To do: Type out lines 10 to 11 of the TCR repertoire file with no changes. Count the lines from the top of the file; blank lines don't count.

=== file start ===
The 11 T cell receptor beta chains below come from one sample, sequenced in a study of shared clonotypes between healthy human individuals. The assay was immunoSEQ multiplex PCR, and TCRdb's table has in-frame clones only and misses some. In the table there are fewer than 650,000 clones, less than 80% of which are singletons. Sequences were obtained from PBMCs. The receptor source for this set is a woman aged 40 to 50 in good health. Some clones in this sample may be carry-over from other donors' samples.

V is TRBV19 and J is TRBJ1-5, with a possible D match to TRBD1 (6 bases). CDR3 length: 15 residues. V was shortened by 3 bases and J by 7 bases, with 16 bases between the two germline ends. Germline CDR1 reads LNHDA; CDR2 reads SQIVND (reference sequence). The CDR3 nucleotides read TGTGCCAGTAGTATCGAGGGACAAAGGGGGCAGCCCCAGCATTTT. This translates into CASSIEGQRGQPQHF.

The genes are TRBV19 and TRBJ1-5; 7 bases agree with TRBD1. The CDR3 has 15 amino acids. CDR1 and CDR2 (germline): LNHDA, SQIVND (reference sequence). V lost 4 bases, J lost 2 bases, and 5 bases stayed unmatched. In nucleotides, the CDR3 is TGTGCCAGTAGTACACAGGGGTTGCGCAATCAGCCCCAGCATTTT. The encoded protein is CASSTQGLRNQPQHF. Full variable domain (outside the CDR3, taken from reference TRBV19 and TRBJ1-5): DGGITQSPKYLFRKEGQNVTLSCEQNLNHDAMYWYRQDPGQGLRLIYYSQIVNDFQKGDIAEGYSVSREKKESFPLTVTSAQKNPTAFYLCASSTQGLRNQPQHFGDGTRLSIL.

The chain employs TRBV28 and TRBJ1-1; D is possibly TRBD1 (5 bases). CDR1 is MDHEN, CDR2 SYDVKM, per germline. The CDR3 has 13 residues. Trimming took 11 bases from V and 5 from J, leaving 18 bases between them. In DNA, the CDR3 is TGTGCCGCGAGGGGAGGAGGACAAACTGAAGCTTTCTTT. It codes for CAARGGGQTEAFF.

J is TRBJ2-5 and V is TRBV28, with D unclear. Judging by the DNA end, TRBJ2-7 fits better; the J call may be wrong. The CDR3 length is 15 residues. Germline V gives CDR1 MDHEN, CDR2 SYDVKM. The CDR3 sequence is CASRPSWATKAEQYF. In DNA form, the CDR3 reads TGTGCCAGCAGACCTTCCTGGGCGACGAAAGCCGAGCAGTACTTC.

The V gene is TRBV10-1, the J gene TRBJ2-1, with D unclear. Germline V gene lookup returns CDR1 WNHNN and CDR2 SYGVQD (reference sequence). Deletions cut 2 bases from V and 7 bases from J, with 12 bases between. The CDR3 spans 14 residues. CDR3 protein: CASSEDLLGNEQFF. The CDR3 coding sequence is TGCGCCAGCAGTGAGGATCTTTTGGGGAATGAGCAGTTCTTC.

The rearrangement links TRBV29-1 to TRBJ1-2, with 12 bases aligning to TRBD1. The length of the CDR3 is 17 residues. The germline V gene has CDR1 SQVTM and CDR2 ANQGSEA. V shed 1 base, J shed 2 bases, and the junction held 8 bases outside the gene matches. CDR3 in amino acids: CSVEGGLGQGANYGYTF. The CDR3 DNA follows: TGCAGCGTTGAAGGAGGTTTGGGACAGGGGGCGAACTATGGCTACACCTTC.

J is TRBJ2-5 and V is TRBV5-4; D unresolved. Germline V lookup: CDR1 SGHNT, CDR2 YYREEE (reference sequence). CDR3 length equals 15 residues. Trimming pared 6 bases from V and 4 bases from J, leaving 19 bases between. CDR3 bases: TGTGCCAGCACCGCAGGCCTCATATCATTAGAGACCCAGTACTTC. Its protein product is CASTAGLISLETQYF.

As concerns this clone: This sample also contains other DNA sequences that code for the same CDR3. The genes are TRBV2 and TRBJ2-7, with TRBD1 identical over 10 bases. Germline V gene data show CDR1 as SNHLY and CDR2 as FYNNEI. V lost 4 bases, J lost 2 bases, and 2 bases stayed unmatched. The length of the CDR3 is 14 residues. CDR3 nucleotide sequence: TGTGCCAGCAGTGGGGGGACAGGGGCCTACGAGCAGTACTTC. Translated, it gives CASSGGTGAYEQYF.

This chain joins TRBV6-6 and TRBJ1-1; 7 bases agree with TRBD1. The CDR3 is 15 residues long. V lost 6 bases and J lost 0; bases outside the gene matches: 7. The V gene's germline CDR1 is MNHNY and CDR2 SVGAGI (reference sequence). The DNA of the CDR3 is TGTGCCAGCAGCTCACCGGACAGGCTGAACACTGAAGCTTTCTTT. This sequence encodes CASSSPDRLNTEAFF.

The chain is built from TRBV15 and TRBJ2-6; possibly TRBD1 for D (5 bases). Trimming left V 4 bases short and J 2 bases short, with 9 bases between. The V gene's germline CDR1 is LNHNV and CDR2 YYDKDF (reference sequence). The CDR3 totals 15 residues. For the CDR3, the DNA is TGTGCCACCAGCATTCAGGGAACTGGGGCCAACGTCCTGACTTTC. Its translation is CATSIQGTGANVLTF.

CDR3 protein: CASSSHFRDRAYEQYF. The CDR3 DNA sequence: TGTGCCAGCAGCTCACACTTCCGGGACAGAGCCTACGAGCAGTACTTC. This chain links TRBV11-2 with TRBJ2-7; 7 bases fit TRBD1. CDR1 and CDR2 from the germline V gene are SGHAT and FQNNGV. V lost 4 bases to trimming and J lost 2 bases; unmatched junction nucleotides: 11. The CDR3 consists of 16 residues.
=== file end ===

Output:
This chain joins TRBV6-6 and TRBJ1-1; 7 bases agree with TRBD1. The CDR3 is 15 residues long. V lost 6 bases and J lost 0; bases outside the gene matches: 7. The V gene's germline CDR1 is MNHNY and CDR2 SVGAGI (reference sequence). The DNA of the CDR3 is TGTGCCAGCAGCTCACCGGACAGGCTGAACACTGAAGCTTTCTTT. This sequence encodes CASSSPDRLNTEAFF.

The chain is built from TRBV15 and TRBJ2-6; possibly TRBD1 for D (5 bases). Trimming left V 4 bases short and J 2 bases short, with 9 bases between. The V gene's germline CDR1 is LNHNV and CDR2 YYDKDF (reference sequence). The CDR3 totals 15 residues. For the CDR3, the DNA is TGTGCCACCAGCATTCAGGGAACTGGGGCCAACGTCCTGACTTTC. Its translation is CATSIQGTGANVLTF.